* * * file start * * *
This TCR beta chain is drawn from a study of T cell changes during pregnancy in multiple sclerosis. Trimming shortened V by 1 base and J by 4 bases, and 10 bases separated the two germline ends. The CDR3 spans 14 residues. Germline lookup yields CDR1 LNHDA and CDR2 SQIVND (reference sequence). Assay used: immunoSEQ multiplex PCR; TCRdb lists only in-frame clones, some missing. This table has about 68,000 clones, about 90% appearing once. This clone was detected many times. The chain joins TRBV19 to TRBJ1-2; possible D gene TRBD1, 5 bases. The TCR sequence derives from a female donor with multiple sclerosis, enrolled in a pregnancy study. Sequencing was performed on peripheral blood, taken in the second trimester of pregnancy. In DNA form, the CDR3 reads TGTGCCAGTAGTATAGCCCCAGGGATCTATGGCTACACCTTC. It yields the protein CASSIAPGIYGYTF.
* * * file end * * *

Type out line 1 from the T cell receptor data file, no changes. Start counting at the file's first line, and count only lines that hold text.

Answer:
This TCR beta chain is drawn from a study of T cell changes during pregnancy in multiple sclerosis. Trimming shortened V by 1 base and J by 4 bases, and 10 bases separated the two germline ends. The CDR3 spans 14 residues. Germline lookup yields CDR1 LNHDA and CDR2 SQIVND (reference sequence). Assay used: immunoSEQ multiplex PCR; TCRdb lists only in-frame clones, some missing. This table has about 68,000 clones, about 90% appearing once. This clone was detected many times. The chain joins TRBV19 to TRBJ1-2; possible D gene TRBD1, 5 bases. The TCR sequence derives from a female donor with multiple sclerosis, enrolled in a pregnancy study. Sequencing was performed on peripheral blood, taken in the second trimester of pregnancy. In DNA form, the CDR3 reads TGTGCCAGTAGTATAGCCCCAGGGATCTATGGCTACACCTTC. It yields the protein CASSIAPGIYGYTF.